12 January 2017

Sakai New Year 10k ... 2017

It was nice to be moving my legs again after the 90-minute train ride. My left ankle felt good too after the slight strain I suffered a week earlier. Walking from the Shinkanaoka Station to Oizumi Ryokuchi Park took around 15 minutes. This is Scott Brown territory and with the exception of the lousy weather with rain now bucketing down, the township looked really nice. Trees lined the wide-open streets and dotted around were carefully manicured gardens.

It was cold and I contemplated wearing compression longs for the race. I found it hard to get motivated. The thought of running near my goal time of a sub 40 seemed bloody ridiculous. “I have another 10K race in two weeks” I announced to my family. “This is just a warm up race so don't expect too much. Oh … and I’m recovering from injury you know!” “Yes Dad” my girls replied in perfect chorus as if they’d heard it all a thousand times before and knew the drill.  I want to go home, I thought to myself.

My mood changed once I caught up with Scott and his wife. He apologised for the weather which I thought highly appropriate given it was getting worse. To deflect my attention, he insisted we warm up and in shorts! I never warm up with a run but after the start I had I’ll never not in any future race. Ewen wanted me to include a series of short strides but on this day, that was a bridge too far.

In the build-up to this race I’d worried a lot about my first 1K split. I thought a 4.15 to 4.30 would be acceptable and I’d build from that. Running a 3.55 surprised me and if Scott had been nearby I might have thanked him for the pre-race warmup but he was long gone and finished well ahead of me.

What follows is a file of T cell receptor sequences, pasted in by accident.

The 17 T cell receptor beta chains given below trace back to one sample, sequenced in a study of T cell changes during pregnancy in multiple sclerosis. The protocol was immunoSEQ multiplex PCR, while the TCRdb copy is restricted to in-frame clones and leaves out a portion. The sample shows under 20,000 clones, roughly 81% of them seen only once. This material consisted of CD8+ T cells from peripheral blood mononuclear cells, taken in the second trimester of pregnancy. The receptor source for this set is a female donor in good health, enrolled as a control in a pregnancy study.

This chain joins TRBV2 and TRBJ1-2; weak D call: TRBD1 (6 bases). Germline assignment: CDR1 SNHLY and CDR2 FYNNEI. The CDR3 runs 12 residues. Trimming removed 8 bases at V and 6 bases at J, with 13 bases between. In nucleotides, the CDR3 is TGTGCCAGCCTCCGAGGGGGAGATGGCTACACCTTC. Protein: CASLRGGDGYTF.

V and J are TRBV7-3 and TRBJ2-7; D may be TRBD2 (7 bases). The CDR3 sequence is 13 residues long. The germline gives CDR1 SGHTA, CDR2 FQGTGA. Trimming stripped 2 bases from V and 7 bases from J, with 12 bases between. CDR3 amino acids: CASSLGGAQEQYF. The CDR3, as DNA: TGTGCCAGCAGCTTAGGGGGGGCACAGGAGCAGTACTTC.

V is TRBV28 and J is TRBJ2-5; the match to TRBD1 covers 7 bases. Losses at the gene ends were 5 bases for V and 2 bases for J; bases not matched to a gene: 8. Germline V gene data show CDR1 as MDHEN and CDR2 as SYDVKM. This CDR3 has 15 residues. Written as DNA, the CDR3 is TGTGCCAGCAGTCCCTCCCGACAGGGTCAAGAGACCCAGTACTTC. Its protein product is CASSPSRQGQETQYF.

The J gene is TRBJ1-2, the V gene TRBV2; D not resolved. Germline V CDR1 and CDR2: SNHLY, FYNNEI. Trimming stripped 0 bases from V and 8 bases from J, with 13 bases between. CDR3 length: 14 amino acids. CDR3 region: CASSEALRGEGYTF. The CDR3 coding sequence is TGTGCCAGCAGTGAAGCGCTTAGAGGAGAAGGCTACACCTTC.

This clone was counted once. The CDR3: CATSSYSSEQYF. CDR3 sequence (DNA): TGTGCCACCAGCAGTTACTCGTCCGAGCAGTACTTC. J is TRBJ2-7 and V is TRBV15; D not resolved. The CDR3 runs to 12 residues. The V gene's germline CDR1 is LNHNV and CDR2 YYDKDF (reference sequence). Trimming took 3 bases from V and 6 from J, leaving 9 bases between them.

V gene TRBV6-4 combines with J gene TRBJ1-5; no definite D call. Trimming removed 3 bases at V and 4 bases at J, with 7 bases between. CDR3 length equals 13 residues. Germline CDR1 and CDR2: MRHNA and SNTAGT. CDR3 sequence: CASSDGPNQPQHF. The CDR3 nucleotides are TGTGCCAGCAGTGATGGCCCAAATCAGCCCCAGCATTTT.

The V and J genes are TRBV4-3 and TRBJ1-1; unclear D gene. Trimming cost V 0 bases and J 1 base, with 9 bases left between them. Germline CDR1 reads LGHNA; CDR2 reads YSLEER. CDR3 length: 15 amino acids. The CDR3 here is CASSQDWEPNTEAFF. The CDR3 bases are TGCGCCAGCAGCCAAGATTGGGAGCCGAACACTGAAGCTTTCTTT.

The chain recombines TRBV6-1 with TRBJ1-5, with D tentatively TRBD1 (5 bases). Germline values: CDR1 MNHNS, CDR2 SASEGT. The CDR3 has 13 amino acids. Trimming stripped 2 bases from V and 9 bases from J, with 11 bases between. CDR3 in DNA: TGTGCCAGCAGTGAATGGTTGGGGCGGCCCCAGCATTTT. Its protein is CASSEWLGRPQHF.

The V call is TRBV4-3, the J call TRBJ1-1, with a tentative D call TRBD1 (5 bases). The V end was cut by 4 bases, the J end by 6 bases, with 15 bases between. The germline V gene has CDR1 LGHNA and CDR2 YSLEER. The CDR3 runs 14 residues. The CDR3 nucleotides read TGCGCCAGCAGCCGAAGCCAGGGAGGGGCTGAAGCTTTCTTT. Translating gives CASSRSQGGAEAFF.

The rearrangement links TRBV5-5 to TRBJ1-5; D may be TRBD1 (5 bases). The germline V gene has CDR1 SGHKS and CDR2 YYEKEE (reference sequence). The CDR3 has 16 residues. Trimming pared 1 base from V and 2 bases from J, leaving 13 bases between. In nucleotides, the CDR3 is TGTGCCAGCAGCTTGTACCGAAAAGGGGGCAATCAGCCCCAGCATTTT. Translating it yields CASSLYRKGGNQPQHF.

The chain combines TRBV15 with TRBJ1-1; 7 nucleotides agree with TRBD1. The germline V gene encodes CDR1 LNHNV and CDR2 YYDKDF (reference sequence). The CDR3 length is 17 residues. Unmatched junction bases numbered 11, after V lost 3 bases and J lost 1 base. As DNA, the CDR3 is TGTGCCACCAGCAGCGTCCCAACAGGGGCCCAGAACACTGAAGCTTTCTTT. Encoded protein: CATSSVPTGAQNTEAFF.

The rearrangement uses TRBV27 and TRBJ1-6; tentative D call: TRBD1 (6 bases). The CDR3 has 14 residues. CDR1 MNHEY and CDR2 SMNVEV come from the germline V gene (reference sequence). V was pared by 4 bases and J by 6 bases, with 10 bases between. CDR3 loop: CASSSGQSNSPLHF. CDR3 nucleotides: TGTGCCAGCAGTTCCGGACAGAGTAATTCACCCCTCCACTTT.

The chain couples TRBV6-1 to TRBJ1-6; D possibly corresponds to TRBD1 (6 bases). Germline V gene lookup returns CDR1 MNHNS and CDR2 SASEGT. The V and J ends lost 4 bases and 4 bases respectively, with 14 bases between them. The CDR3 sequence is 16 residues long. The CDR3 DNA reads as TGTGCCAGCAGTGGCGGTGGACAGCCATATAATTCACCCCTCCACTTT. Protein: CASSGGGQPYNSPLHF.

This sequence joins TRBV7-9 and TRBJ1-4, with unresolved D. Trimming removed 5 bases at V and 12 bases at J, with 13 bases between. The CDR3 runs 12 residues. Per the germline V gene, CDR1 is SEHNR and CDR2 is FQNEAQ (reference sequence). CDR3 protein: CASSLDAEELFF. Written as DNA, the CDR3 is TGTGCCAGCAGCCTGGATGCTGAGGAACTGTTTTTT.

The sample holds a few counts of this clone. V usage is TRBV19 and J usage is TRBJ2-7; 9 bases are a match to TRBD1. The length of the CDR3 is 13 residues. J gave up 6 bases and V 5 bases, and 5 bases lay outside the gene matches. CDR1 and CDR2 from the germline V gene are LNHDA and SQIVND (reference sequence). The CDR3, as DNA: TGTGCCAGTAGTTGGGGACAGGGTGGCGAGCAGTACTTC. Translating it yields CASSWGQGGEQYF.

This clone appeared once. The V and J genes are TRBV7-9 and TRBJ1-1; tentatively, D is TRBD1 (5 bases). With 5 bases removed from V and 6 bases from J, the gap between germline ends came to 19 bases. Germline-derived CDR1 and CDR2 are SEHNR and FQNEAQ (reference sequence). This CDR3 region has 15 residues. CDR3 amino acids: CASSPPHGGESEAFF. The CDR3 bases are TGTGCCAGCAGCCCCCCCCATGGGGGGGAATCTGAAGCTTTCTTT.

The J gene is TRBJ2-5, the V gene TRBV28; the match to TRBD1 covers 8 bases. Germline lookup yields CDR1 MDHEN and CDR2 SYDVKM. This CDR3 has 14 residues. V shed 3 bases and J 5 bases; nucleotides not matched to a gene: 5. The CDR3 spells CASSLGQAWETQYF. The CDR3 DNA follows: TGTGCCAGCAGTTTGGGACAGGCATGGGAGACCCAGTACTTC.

On reflection, I love this distance. It’s tough for sure but not in a physically debilitating way. If there is such a thing as a lactic euphoric high, then that's what I had endured the whole way. By 8K I’d run splits of between 3.55 and 4.08. I’d given away the sub 40 and set my sights on a guy in yellow up ahead. I also craved my first age group prize of any sort and felt that the man I was now pursuing was lucky last on the podium. For two kilometers I chased and at least twice I closed to within a few meters only for him to sense my unwelcomed presence and then extend his lead.

Settling 20m behind him I rethought my strategy. I was bigger, stronger and had the stride length of a gazelle damn it. I needed the element of surprise. Then, out of thin air, an image of Rod Dixon running down Geoff Smith to win the 1983 New York Marathon filled by consciousness. That’s it! I’d conserve a little more, then at the final turn catch him by surprise with a burst of speed Rod himself would be proud of.

Scott’s wife Emiko is my new hero. She took the above photo that shows the effort required to overtake the man in yellow on that final stretch.  I finished 5th in my age group, 12/140 overall in a time of 40.11. The guy in yellow, 6th. Top 6 in each age group got special commendation certificates. My first 10K race but more importantly my first running prize ever. 

I love running.

Note: I apologise for any embellishment this post may have been subjected to … you understand.


  1. Wow, nice race Mark. And Dixon-like finish! Now if Scott had been good enough to put on perfect weather (and if you'd run those strides) I reckon you would have taken, oh, at least 12 seconds off that time.

  2. Fair suck of the sav mate! It was bloody freezing! An orchestrated jack up designed to give the home town boy a distinct advantage. 12 seconds! You're probably right :-(

  3. Nothing like a good kick to start the year off right!